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Jeanine Michna-Bales took this photo, 'Wading Prior to Blackness' in Grant Parish, another starting point for the Underground Railroad route.

In grade school, many Americans learn about the Underground Railroad, a clandestine network that helped Southern slaves escape to freedom elsewhere. What’s not well known is that there was also a Reverse Underground Railroad, a sinister system through which criminals kidnapped free people of color and sold them into slavery in the South.

“Stolen,” a new book by Richard Bell, documents a particularly tragic chapter in the grim history of this illegal network, and it involves the once-thriving slave markets of New Orleans.

In 1825, five young, free black boys in Philadelphia were lured onto a small ship with the promises of food and pay. Instead, they were abducted and taken south to be sold. We won’t spoil Bell’s story by detailing how the boys’ struggle for freedom was resolved, but suffice it to say that the odyssey he chronicles takes readers to Louisiana, which was, in the 19th century, highly dependent on slave labor.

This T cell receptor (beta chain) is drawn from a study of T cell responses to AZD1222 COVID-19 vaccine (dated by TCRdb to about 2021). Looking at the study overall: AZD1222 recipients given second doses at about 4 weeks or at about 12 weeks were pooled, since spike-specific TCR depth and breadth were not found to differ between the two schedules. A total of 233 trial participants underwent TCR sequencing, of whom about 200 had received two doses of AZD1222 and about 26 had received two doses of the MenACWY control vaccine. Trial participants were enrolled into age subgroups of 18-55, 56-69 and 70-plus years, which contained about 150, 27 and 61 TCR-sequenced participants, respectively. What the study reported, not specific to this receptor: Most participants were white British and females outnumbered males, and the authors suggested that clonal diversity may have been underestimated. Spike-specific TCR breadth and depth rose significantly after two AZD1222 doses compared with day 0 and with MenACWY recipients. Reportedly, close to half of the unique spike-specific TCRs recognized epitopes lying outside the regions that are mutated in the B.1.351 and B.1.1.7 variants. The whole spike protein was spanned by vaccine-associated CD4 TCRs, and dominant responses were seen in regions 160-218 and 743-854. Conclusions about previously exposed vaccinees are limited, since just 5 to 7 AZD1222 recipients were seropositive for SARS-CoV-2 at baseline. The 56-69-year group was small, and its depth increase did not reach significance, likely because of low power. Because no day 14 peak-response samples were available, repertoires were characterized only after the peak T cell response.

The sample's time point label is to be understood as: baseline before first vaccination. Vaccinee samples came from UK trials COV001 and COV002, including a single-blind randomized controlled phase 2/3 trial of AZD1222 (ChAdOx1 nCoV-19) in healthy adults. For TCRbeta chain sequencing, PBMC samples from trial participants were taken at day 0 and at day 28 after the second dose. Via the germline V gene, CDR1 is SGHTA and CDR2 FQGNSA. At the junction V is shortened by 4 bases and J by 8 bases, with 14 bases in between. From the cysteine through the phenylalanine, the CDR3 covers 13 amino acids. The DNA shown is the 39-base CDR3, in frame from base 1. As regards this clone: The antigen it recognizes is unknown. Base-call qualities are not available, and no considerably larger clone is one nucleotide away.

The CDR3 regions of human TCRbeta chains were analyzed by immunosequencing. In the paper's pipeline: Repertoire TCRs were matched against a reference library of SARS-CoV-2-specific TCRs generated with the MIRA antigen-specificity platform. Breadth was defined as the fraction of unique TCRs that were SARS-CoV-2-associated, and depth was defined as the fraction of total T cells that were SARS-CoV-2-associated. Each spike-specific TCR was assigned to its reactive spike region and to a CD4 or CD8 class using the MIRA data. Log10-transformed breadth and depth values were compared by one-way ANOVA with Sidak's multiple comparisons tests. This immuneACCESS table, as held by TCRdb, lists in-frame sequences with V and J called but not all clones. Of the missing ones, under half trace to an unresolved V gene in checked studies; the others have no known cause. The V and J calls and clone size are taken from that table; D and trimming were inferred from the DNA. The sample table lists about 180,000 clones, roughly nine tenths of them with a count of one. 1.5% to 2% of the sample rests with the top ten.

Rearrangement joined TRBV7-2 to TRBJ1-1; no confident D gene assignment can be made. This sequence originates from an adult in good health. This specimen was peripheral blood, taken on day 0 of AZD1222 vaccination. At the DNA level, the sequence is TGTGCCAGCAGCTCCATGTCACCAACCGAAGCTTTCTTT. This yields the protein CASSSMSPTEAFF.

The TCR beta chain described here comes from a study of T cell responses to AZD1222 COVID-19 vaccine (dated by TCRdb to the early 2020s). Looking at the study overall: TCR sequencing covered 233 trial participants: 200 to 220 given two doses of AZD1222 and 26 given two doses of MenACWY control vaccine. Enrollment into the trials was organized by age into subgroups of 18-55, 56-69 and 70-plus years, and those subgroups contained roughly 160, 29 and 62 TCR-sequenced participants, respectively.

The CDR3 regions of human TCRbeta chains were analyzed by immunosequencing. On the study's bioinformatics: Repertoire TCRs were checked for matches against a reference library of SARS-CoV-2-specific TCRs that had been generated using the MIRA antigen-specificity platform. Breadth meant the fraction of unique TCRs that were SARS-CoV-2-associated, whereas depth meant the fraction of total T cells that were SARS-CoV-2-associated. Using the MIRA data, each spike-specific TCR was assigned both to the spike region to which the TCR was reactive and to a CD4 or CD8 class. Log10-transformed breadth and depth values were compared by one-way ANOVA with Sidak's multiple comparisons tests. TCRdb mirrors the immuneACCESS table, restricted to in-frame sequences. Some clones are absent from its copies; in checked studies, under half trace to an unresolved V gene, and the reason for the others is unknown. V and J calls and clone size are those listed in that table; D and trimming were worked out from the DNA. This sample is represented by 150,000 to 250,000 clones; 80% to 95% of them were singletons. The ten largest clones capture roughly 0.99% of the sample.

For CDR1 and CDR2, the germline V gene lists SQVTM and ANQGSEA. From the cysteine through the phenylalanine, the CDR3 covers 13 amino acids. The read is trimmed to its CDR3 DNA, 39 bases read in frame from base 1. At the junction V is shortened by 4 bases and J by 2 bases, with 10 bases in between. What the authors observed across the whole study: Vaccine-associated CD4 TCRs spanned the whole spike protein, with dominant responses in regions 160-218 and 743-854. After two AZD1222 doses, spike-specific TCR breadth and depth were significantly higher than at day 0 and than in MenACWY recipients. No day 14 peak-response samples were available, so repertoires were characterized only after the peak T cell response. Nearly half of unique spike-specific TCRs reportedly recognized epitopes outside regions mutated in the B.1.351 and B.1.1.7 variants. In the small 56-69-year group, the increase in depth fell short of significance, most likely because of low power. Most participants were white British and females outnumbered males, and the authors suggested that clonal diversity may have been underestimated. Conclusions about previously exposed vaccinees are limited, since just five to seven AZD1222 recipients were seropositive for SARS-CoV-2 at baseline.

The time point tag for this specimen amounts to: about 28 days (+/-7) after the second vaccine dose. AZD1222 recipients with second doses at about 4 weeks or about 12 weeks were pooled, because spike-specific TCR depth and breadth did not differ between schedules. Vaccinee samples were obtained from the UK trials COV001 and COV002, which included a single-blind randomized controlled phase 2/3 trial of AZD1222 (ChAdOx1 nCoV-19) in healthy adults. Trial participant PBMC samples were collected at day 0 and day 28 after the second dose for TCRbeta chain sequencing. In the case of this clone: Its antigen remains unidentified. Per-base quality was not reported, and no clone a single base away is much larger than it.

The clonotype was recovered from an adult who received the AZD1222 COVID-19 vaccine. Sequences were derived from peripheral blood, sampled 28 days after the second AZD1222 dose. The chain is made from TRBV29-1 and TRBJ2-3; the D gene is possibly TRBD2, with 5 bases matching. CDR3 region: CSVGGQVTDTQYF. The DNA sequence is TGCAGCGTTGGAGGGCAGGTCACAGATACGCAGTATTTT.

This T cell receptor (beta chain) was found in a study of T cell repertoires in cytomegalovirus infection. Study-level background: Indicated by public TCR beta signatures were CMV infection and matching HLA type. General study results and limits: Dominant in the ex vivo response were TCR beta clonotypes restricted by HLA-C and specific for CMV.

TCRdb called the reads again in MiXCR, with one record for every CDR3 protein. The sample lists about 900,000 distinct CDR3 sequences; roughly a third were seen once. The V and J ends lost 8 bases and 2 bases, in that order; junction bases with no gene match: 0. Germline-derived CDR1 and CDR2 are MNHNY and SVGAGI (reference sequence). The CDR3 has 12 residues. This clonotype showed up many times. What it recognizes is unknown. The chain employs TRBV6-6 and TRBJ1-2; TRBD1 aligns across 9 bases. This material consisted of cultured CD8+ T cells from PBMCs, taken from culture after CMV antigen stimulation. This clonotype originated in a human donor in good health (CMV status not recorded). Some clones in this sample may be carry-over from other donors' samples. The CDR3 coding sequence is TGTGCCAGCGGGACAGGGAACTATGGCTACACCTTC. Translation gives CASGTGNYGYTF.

“Free boys and girls were kidnapped, trafficked, and sold into slavery in the Cotton Kingdom all the time,” Bell writes. “It was big business and a major economic driver. If the Deep South had relied solely on enslaved labor supplied by legal traders, fewer crops could have been planted, harvested, and sold, and the region’s economy might not have taken off as quickly.”

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Kidnapped children like the Philadelphia abduction victims were especially prized by slave traders, notes Bell, who teaches early American history at the University of Maryland. “Cheaper to feed, less likely to run or to fight, and easier to control, coerce, and intimidate than adult males, black boys were the staple of the Reverse Underground Railroad. International smugglers who brought slaves into New Orleans from Cuba and elsewhere in the Caribbean in the early nineteenth century also favored children.”

At one time, Bell writes, New Orleans was “the largest slave-trading center anywhere in the United States. Ships from Norfolk and other Chesapeake ports delivered about fifteen hundred slaves there each year in the mid-1820s.”

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The slave trade meant big profits for New Orleans. “Home to just eight thousand people in 1803, the city had quadrupled in size by 1826 to become the fifth largest in the United States. A third of its residents were enslaved and worked as deliverymen, peddlers, and washerwomen.”

It’s an uncomfortable part of New Orleans’ history, but one that needs to be told. Bell’s story — part thriller, part tragedy, part ode to the resilience of the human spirit — goes a long way to making that history come alive.